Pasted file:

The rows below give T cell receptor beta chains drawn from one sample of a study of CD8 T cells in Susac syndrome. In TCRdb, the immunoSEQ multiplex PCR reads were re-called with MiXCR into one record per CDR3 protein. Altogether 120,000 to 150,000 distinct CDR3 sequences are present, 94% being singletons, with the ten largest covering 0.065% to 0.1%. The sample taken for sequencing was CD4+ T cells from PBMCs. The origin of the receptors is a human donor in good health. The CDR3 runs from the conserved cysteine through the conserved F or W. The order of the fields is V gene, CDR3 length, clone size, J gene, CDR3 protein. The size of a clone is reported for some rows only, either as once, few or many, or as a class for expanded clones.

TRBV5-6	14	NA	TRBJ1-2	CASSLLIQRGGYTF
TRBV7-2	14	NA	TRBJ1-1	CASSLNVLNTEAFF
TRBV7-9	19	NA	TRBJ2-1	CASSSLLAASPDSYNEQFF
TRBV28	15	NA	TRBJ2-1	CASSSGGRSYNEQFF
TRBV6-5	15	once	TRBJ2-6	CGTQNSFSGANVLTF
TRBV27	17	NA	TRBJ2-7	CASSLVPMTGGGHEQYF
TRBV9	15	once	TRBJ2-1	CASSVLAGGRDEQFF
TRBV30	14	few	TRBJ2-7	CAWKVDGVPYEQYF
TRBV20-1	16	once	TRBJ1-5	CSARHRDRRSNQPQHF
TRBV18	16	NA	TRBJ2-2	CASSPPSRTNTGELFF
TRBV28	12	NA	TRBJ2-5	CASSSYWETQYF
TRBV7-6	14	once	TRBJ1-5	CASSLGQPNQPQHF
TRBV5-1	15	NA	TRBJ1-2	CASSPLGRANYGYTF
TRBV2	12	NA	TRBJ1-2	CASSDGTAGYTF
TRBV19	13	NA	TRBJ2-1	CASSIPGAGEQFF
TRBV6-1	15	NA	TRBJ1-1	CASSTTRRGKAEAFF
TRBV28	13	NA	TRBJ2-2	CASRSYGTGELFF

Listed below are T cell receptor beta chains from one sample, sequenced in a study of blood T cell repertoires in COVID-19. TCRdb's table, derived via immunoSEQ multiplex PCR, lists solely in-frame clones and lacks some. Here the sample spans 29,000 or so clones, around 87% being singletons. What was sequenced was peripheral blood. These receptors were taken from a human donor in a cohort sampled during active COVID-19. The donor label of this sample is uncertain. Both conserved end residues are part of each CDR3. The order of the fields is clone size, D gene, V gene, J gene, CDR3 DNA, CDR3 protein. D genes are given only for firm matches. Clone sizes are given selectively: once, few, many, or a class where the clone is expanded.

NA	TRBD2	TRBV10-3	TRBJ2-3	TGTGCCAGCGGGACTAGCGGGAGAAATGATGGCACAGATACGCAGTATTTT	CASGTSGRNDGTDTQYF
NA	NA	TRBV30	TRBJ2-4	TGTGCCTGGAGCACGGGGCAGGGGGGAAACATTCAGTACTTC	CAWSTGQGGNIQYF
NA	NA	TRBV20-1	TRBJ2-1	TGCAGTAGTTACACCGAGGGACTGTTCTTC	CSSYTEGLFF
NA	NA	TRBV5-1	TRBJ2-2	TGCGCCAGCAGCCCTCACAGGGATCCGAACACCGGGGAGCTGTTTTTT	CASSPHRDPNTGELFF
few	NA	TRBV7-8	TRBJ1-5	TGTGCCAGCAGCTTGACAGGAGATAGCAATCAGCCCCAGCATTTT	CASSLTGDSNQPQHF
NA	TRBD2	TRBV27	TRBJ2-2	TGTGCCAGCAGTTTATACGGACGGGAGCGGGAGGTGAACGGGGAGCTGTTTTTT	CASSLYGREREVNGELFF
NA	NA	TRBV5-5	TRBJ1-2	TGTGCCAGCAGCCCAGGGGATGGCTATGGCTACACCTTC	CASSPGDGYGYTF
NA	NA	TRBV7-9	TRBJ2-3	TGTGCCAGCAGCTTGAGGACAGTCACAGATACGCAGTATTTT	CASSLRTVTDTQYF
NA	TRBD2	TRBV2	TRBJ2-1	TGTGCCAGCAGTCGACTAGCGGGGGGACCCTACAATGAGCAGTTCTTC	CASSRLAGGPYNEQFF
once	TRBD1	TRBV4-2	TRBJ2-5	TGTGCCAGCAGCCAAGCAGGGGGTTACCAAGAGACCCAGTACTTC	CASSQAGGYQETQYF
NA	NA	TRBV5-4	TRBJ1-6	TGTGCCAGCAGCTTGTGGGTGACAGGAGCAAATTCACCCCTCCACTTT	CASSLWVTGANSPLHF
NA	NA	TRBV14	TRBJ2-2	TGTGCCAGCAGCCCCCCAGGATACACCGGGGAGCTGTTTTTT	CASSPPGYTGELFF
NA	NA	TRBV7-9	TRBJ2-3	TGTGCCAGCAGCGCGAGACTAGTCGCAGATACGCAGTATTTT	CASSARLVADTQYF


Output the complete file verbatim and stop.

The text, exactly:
The rows below give T cell receptor beta chains drawn from one sample of a study of CD8 T cells in Susac syndrome. In TCRdb, the immunoSEQ multiplex PCR reads were re-called with MiXCR into one record per CDR3 protein. Altogether 120,000 to 150,000 distinct CDR3 sequences are present, 94% being singletons, with the ten largest covering 0.065% to 0.1%. The sample taken for sequencing was CD4+ T cells from PBMCs. The origin of the receptors is a human donor in good health. The CDR3 runs from the conserved cysteine through the conserved F or W. The order of the fields is V gene, CDR3 length, clone size, J gene, CDR3 protein. The size of a clone is reported for some rows only, either as once, few or many, or as a class for expanded clones.

TRBV5-6	14	NA	TRBJ1-2	CASSLLIQRGGYTF
TRBV7-2	14	NA	TRBJ1-1	CASSLNVLNTEAFF
TRBV7-9	19	NA	TRBJ2-1	CASSSLLAASPDSYNEQFF
TRBV28	15	NA	TRBJ2-1	CASSSGGRSYNEQFF
TRBV6-5	15	once	TRBJ2-6	CGTQNSFSGANVLTF
TRBV27	17	NA	TRBJ2-7	CASSLVPMTGGGHEQYF
TRBV9	15	once	TRBJ2-1	CASSVLAGGRDEQFF
TRBV30	14	few	TRBJ2-7	CAWKVDGVPYEQYF
TRBV20-1	16	once	TRBJ1-5	CSARHRDRRSNQPQHF
TRBV18	16	NA	TRBJ2-2	CASSPPSRTNTGELFF
TRBV28	12	NA	TRBJ2-5	CASSSYWETQYF
TRBV7-6	14	once	TRBJ1-5	CASSLGQPNQPQHF
TRBV5-1	15	NA	TRBJ1-2	CASSPLGRANYGYTF
TRBV2	12	NA	TRBJ1-2	CASSDGTAGYTF
TRBV19	13	NA	TRBJ2-1	CASSIPGAGEQFF
TRBV6-1	15	NA	TRBJ1-1	CASSTTRRGKAEAFF
TRBV28	13	NA	TRBJ2-2	CASRSYGTGELFF

Listed below are T cell receptor beta chains from one sample, sequenced in a study of blood T cell repertoires in COVID-19. TCRdb's table, derived via immunoSEQ multiplex PCR, lists solely in-frame clones and lacks some. Here the sample spans 29,000 or so clones, around 87% being singletons. What was sequenced was peripheral blood. These receptors were taken from a human donor in a cohort sampled during active COVID-19. The donor label of this sample is uncertain. Both conserved end residues are part of each CDR3. The order of the fields is clone size, D gene, V gene, J gene, CDR3 DNA, CDR3 protein. D genes are given only for firm matches. Clone sizes are given selectively: once, few, many, or a class where the clone is expanded.

NA	TRBD2	TRBV10-3	TRBJ2-3	TGTGCCAGCGGGACTAGCGGGAGAAATGATGGCACAGATACGCAGTATTTT	CASGTSGRNDGTDTQYF
NA	NA	TRBV30	TRBJ2-4	TGTGCCTGGAGCACGGGGCAGGGGGGAAACATTCAGTACTTC	CAWSTGQGGNIQYF
NA	NA	TRBV20-1	TRBJ2-1	TGCAGTAGTTACACCGAGGGACTGTTCTTC	CSSYTEGLFF
NA	NA	TRBV5-1	TRBJ2-2	TGCGCCAGCAGCCCTCACAGGGATCCGAACACCGGGGAGCTGTTTTTT	CASSPHRDPNTGELFF
few	NA	TRBV7-8	TRBJ1-5	TGTGCCAGCAGCTTGACAGGAGATAGCAATCAGCCCCAGCATTTT	CASSLTGDSNQPQHF
NA	TRBD2	TRBV27	TRBJ2-2	TGTGCCAGCAGTTTATACGGACGGGAGCGGGAGGTGAACGGGGAGCTGTTTTTT	CASSLYGREREVNGELFF
NA	NA	TRBV5-5	TRBJ1-2	TGTGCCAGCAGCCCAGGGGATGGCTATGGCTACACCTTC	CASSPGDGYGYTF
NA	NA	TRBV7-9	TRBJ2-3	TGTGCCAGCAGCTTGAGGACAGTCACAGATACGCAGTATTTT	CASSLRTVTDTQYF
NA	TRBD2	TRBV2	TRBJ2-1	TGTGCCAGCAGTCGACTAGCGGGGGGACCCTACAATGAGCAGTTCTTC	CASSRLAGGPYNEQFF
once	TRBD1	TRBV4-2	TRBJ2-5	TGTGCCAGCAGCCAAGCAGGGGGTTACCAAGAGACCCAGTACTTC	CASSQAGGYQETQYF
NA	NA	TRBV5-4	TRBJ1-6	TGTGCCAGCAGCTTGTGGGTGACAGGAGCAAATTCACCCCTCCACTTT	CASSLWVTGANSPLHF
NA	NA	TRBV14	TRBJ2-2	TGTGCCAGCAGCCCCCCAGGATACACCGGGGAGCTGTTTTTT	CASSPPGYTGELFF
NA	NA	TRBV7-9	TRBJ2-3	TGTGCCAGCAGCGCGAGACTAGTCGCAGATACGCAGTATTTT	CASSARLVADTQYF